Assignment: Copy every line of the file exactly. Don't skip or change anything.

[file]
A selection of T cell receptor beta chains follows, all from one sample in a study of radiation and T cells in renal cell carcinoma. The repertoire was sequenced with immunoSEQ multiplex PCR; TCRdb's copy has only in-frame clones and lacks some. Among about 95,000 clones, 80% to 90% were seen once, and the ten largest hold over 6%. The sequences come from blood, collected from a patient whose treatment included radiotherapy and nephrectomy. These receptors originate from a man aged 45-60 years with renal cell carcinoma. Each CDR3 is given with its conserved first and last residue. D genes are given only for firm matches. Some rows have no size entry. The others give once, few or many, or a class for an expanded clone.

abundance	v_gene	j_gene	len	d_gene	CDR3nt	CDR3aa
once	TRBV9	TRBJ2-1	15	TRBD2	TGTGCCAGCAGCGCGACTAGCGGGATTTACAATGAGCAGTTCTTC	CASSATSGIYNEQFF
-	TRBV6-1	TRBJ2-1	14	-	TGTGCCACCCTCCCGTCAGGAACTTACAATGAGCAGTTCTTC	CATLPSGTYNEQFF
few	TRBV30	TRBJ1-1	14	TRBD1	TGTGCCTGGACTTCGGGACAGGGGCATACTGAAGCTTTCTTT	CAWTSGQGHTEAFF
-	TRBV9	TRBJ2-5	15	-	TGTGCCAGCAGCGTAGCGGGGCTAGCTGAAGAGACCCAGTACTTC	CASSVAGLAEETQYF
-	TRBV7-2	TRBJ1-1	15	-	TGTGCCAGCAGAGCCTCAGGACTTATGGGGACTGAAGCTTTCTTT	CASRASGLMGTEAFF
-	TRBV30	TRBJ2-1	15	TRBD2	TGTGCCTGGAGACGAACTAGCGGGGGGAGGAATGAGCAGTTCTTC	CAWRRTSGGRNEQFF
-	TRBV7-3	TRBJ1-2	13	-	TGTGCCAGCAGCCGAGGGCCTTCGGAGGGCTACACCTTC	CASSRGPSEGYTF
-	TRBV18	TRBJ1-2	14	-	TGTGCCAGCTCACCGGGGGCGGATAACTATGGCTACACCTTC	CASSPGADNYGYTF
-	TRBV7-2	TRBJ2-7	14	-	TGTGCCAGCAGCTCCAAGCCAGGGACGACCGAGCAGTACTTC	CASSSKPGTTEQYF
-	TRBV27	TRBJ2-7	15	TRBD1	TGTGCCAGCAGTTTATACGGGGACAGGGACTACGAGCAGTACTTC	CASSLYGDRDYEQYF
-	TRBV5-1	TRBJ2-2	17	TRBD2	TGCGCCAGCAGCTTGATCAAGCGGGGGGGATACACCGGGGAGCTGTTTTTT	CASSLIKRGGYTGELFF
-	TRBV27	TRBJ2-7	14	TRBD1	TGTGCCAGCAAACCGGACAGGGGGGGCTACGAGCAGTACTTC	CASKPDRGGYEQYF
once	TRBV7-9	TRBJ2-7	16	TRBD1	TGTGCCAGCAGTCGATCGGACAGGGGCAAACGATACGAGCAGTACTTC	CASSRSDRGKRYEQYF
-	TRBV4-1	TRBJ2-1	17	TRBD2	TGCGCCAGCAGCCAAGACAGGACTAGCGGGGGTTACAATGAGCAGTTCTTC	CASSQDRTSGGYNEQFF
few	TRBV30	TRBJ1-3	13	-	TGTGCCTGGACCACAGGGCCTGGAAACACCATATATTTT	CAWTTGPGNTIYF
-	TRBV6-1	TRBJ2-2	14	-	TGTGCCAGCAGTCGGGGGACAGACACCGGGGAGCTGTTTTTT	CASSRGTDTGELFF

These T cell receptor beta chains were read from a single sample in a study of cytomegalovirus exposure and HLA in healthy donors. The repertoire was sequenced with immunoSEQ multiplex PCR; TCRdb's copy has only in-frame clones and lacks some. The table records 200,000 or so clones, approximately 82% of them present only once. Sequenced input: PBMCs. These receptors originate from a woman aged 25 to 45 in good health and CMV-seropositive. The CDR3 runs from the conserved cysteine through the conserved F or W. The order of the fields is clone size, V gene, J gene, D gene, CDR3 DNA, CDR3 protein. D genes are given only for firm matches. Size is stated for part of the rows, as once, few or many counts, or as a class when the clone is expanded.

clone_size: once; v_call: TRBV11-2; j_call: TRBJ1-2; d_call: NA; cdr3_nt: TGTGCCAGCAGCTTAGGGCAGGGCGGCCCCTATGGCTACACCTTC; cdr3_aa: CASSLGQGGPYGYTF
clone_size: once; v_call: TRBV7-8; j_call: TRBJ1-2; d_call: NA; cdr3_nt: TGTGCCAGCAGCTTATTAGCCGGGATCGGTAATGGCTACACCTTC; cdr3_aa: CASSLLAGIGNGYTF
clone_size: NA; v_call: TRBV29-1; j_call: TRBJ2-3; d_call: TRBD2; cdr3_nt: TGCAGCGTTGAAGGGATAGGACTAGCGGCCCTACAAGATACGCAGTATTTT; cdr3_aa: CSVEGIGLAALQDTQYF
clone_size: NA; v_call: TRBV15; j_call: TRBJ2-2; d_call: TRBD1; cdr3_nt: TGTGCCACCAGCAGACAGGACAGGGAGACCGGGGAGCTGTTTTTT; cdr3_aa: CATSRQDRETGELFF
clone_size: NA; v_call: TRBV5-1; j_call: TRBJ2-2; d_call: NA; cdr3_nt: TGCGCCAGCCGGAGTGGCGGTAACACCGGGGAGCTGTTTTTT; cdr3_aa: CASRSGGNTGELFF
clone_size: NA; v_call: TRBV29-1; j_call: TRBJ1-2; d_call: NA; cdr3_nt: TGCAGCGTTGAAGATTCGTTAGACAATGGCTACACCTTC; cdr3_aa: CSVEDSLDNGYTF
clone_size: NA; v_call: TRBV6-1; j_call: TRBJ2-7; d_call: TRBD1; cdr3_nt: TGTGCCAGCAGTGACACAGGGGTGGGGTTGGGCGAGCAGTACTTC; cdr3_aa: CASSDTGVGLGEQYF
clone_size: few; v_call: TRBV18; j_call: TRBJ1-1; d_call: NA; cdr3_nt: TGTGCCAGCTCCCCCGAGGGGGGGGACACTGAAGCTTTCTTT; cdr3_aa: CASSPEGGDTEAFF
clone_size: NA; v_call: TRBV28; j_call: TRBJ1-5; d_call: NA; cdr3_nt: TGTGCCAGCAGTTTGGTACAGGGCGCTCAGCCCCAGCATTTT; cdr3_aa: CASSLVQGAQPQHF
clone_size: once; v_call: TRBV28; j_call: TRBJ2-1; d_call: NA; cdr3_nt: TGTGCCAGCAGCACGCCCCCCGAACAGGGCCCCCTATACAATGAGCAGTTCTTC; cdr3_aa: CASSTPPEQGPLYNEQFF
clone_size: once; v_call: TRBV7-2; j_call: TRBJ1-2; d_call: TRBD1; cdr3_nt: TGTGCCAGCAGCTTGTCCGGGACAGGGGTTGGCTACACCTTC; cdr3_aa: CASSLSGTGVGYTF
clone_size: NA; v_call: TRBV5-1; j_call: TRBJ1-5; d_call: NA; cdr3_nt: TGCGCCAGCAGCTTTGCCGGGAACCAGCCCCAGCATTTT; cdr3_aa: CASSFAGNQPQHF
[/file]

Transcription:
A selection of T cell receptor beta chains follows, all from one sample in a study of radiation and T cells in renal cell carcinoma. The repertoire was sequenced with immunoSEQ multiplex PCR; TCRdb's copy has only in-frame clones and lacks some. Among about 95,000 clones, 80% to 90% were seen once, and the ten largest hold over 6%. The sequences come from blood, collected from a patient whose treatment included radiotherapy and nephrectomy. These receptors originate from a man aged 45-60 years with renal cell carcinoma. Each CDR3 is given with its conserved first and last residue. D genes are given only for firm matches. Some rows have no size entry. The others give once, few or many, or a class for an expanded clone.

abundance	v_gene	j_gene	len	d_gene	CDR3nt	CDR3aa
once	TRBV9	TRBJ2-1	15	TRBD2	TGTGCCAGCAGCGCGACTAGCGGGATTTACAATGAGCAGTTCTTC	CASSATSGIYNEQFF
-	TRBV6-1	TRBJ2-1	14	-	TGTGCCACCCTCCCGTCAGGAACTTACAATGAGCAGTTCTTC	CATLPSGTYNEQFF
few	TRBV30	TRBJ1-1	14	TRBD1	TGTGCCTGGACTTCGGGACAGGGGCATACTGAAGCTTTCTTT	CAWTSGQGHTEAFF
-	TRBV9	TRBJ2-5	15	-	TGTGCCAGCAGCGTAGCGGGGCTAGCTGAAGAGACCCAGTACTTC	CASSVAGLAEETQYF
-	TRBV7-2	TRBJ1-1	15	-	TGTGCCAGCAGAGCCTCAGGACTTATGGGGACTGAAGCTTTCTTT	CASRASGLMGTEAFF
-	TRBV30	TRBJ2-1	15	TRBD2	TGTGCCTGGAGACGAACTAGCGGGGGGAGGAATGAGCAGTTCTTC	CAWRRTSGGRNEQFF
-	TRBV7-3	TRBJ1-2	13	-	TGTGCCAGCAGCCGAGGGCCTTCGGAGGGCTACACCTTC	CASSRGPSEGYTF
-	TRBV18	TRBJ1-2	14	-	TGTGCCAGCTCACCGGGGGCGGATAACTATGGCTACACCTTC	CASSPGADNYGYTF
-	TRBV7-2	TRBJ2-7	14	-	TGTGCCAGCAGCTCCAAGCCAGGGACGACCGAGCAGTACTTC	CASSSKPGTTEQYF
-	TRBV27	TRBJ2-7	15	TRBD1	TGTGCCAGCAGTTTATACGGGGACAGGGACTACGAGCAGTACTTC	CASSLYGDRDYEQYF
-	TRBV5-1	TRBJ2-2	17	TRBD2	TGCGCCAGCAGCTTGATCAAGCGGGGGGGATACACCGGGGAGCTGTTTTTT	CASSLIKRGGYTGELFF
-	TRBV27	TRBJ2-7	14	TRBD1	TGTGCCAGCAAACCGGACAGGGGGGGCTACGAGCAGTACTTC	CASKPDRGGYEQYF
once	TRBV7-9	TRBJ2-7	16	TRBD1	TGTGCCAGCAGTCGATCGGACAGGGGCAAACGATACGAGCAGTACTTC	CASSRSDRGKRYEQYF
-	TRBV4-1	TRBJ2-1	17	TRBD2	TGCGCCAGCAGCCAAGACAGGACTAGCGGGGGTTACAATGAGCAGTTCTTC	CASSQDRTSGGYNEQFF
few	TRBV30	TRBJ1-3	13	-	TGTGCCTGGACCACAGGGCCTGGAAACACCATATATTTT	CAWTTGPGNTIYF
-	TRBV6-1	TRBJ2-2	14	-	TGTGCCAGCAGTCGGGGGACAGACACCGGGGAGCTGTTTTTT	CASSRGTDTGELFF

These T cell receptor beta chains were read from a single sample in a study of cytomegalovirus exposure and HLA in healthy donors. The repertoire was sequenced with immunoSEQ multiplex PCR; TCRdb's copy has only in-frame clones and lacks some. The table records 200,000 or so clones, approximately 82% of them present only once. Sequenced input: PBMCs. These receptors originate from a woman aged 25 to 45 in good health and CMV-seropositive. The CDR3 runs from the conserved cysteine through the conserved F or W. The order of the fields is clone size, V gene, J gene, D gene, CDR3 DNA, CDR3 protein. D genes are given only for firm matches. Size is stated for part of the rows, as once, few or many counts, or as a class when the clone is expanded.

clone_size: once; v_call: TRBV11-2; j_call: TRBJ1-2; d_call: NA; cdr3_nt: TGTGCCAGCAGCTTAGGGCAGGGCGGCCCCTATGGCTACACCTTC; cdr3_aa: CASSLGQGGPYGYTF
clone_size: once; v_call: TRBV7-8; j_call: TRBJ1-2; d_call: NA; cdr3_nt: TGTGCCAGCAGCTTATTAGCCGGGATCGGTAATGGCTACACCTTC; cdr3_aa: CASSLLAGIGNGYTF
clone_size: NA; v_call: TRBV29-1; j_call: TRBJ2-3; d_call: TRBD2; cdr3_nt: TGCAGCGTTGAAGGGATAGGACTAGCGGCCCTACAAGATACGCAGTATTTT; cdr3_aa: CSVEGIGLAALQDTQYF
clone_size: NA; v_call: TRBV15; j_call: TRBJ2-2; d_call: TRBD1; cdr3_nt: TGTGCCACCAGCAGACAGGACAGGGAGACCGGGGAGCTGTTTTTT; cdr3_aa: CATSRQDRETGELFF
clone_size: NA; v_call: TRBV5-1; j_call: TRBJ2-2; d_call: NA; cdr3_nt: TGCGCCAGCCGGAGTGGCGGTAACACCGGGGAGCTGTTTTTT; cdr3_aa: CASRSGGNTGELFF
clone_size: NA; v_call: TRBV29-1; j_call: TRBJ1-2; d_call: NA; cdr3_nt: TGCAGCGTTGAAGATTCGTTAGACAATGGCTACACCTTC; cdr3_aa: CSVEDSLDNGYTF
clone_size: NA; v_call: TRBV6-1; j_call: TRBJ2-7; d_call: TRBD1; cdr3_nt: TGTGCCAGCAGTGACACAGGGGTGGGGTTGGGCGAGCAGTACTTC; cdr3_aa: CASSDTGVGLGEQYF
clone_size: few; v_call: TRBV18; j_call: TRBJ1-1; d_call: NA; cdr3_nt: TGTGCCAGCTCCCCCGAGGGGGGGGACACTGAAGCTTTCTTT; cdr3_aa: CASSPEGGDTEAFF
clone_size: NA; v_call: TRBV28; j_call: TRBJ1-5; d_call: NA; cdr3_nt: TGTGCCAGCAGTTTGGTACAGGGCGCTCAGCCCCAGCATTTT; cdr3_aa: CASSLVQGAQPQHF
clone_size: once; v_call: TRBV28; j_call: TRBJ2-1; d_call: NA; cdr3_nt: TGTGCCAGCAGCACGCCCCCCGAACAGGGCCCCCTATACAATGAGCAGTTCTTC; cdr3_aa: CASSTPPEQGPLYNEQFF
clone_size: once; v_call: TRBV7-2; j_call: TRBJ1-2; d_call: TRBD1; cdr3_nt: TGTGCCAGCAGCTTGTCCGGGACAGGGGTTGGCTACACCTTC; cdr3_aa: CASSLSGTGVGYTF
clone_size: NA; v_call: TRBV5-1; j_call: TRBJ1-5; d_call: NA; cdr3_nt: TGCGCCAGCAGCTTTGCCGGGAACCAGCCCCAGCATTTT; cdr3_aa: CASSFAGNQPQHF